» And he only paid 17.4% in taxes: Buffett, whose monetary gains are the subject of scrutiny because of the fact that he’s the inspiration for Obama’s “Buffett Rule" (a notable part of the president’s jobs plan), released the earnings after being prodded by Rep. Tim Huelskamp of Kansas, a Republican. Of note: Just $39,814,784 of his earnings were taxable, with the rest going to deductions and exemptions (like, say, his fairly robust charitable givings). And in case you’re wondering, Warren’s tax rate is low largely because he makes most of his income through investing. In the end, how much did he pay in taxes? A paltry $7 million (or a mere nine percent in taxes on adjusted gross income).
Middle-class families shouldn’t pay higher taxes than millionaires & billionaires. It’s hard to argue against that.President Obama (via thedailyfeed)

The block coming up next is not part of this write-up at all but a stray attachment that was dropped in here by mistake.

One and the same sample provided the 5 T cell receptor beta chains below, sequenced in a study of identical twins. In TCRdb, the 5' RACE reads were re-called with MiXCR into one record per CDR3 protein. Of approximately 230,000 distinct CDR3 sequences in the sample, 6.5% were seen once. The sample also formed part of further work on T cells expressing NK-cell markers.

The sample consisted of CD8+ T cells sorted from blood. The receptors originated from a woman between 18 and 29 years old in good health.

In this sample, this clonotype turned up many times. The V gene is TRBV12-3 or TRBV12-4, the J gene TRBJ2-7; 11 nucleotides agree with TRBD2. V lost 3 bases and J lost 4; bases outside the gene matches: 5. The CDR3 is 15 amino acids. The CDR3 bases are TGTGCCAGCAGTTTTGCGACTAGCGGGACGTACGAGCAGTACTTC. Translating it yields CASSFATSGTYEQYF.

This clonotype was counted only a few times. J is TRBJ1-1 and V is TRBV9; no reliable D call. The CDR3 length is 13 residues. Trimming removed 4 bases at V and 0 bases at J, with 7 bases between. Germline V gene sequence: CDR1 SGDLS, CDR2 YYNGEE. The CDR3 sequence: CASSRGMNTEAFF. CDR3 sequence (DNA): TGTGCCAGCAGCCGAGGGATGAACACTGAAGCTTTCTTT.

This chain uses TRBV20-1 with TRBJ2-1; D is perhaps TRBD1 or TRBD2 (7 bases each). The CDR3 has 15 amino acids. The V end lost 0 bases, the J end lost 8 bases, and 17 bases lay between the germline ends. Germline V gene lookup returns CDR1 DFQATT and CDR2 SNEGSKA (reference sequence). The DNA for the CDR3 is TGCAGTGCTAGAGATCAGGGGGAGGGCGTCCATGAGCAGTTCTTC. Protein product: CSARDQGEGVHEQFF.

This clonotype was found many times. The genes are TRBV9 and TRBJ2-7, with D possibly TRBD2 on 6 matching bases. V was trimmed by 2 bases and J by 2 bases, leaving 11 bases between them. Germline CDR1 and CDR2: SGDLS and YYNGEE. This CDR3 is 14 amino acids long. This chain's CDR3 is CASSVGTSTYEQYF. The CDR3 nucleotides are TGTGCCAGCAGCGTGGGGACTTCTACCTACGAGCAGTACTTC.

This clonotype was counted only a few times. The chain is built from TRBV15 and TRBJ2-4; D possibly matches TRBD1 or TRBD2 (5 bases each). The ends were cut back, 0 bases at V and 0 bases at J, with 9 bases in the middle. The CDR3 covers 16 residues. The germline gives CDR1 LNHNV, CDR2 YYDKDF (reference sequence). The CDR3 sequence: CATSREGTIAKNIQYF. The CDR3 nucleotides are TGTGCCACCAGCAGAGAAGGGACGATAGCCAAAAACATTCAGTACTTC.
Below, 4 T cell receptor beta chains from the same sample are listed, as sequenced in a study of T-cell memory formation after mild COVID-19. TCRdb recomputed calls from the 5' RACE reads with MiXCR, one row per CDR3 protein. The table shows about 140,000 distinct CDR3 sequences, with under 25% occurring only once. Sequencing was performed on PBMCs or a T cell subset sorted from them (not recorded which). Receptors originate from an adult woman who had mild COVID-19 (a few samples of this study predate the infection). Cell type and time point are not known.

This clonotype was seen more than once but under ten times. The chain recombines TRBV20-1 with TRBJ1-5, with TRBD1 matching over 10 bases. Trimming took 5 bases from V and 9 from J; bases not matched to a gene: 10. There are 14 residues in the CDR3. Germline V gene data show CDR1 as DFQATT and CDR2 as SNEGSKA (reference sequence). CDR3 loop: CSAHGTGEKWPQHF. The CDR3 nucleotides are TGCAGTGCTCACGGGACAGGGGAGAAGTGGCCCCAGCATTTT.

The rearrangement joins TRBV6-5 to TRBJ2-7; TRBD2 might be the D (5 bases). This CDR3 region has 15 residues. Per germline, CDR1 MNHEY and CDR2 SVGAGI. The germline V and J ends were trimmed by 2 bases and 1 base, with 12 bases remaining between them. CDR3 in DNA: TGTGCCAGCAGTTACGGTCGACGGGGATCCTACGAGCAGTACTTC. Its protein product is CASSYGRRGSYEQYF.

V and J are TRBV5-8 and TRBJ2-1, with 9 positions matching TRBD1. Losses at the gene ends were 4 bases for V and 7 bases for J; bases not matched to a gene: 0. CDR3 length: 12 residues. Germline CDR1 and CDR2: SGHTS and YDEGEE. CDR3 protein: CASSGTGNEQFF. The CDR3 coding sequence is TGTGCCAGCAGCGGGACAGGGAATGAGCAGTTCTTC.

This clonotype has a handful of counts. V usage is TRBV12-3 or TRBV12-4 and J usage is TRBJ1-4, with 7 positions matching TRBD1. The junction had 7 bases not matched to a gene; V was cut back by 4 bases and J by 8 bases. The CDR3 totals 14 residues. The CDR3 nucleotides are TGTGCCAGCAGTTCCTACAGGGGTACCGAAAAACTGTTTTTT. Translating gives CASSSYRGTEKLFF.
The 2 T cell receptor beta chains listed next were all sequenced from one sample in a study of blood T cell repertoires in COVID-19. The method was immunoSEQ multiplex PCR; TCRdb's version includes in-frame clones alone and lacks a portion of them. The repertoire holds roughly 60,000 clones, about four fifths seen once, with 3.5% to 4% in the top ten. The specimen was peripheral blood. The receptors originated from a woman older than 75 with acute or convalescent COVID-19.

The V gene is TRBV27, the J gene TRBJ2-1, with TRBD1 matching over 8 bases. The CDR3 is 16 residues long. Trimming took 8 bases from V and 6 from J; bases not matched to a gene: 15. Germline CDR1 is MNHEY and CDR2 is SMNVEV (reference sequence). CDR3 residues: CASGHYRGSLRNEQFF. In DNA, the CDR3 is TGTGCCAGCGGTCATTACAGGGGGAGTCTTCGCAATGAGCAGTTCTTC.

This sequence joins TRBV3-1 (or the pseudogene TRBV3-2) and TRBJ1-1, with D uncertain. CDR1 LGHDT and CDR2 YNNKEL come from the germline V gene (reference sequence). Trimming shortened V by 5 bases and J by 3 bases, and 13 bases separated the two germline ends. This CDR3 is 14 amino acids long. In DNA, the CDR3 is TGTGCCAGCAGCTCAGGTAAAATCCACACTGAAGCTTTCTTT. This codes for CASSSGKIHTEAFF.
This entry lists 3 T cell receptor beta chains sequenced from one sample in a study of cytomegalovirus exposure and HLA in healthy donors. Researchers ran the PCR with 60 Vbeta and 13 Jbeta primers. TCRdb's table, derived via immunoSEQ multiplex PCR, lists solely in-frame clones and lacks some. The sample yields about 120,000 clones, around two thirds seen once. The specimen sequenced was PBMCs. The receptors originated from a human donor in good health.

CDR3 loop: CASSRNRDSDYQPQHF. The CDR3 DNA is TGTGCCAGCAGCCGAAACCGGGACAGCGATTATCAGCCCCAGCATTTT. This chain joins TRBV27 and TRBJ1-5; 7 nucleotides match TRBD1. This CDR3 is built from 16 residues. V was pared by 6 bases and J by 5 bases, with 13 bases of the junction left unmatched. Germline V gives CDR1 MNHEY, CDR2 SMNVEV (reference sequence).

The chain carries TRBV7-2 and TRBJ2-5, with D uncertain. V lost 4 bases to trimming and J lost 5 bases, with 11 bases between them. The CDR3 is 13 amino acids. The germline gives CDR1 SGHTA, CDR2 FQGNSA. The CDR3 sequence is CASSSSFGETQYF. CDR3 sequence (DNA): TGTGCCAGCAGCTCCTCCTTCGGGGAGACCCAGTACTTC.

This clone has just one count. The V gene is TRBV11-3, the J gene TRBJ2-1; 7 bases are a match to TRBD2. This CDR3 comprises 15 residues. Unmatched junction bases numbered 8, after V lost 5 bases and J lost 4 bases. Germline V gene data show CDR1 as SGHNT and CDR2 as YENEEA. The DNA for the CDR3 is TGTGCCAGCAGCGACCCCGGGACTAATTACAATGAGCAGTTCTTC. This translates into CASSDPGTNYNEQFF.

I know well many of the mega-rich and, by and large, they are very decent people. They love America and appreciate the opportunity this country has given them. Many have joined the Giving Pledge, promising to give most of their wealth to philanthropy. Most wouldn’t mind being told to pay more in taxes as well, particularly when so many of their fellow citizens are truly suffering.Warren Buffett • Arguing in an editorial for the New York Times (titled, fittingly, “Stop coddling the super-rich”) that Congress needs to raise his taxes and those of people with incomes topping $1 million. “My friends and I have been coddled long enough by a billionaire-friendly Congress,” he writes. “It’s time for our government to get serious about shared sacrifice.” Wait … a super-rich guy offering more money up in taxes? Be still our hearts. And don’t tell the Koch brothers … they might disagree with this stance. source (via • follow)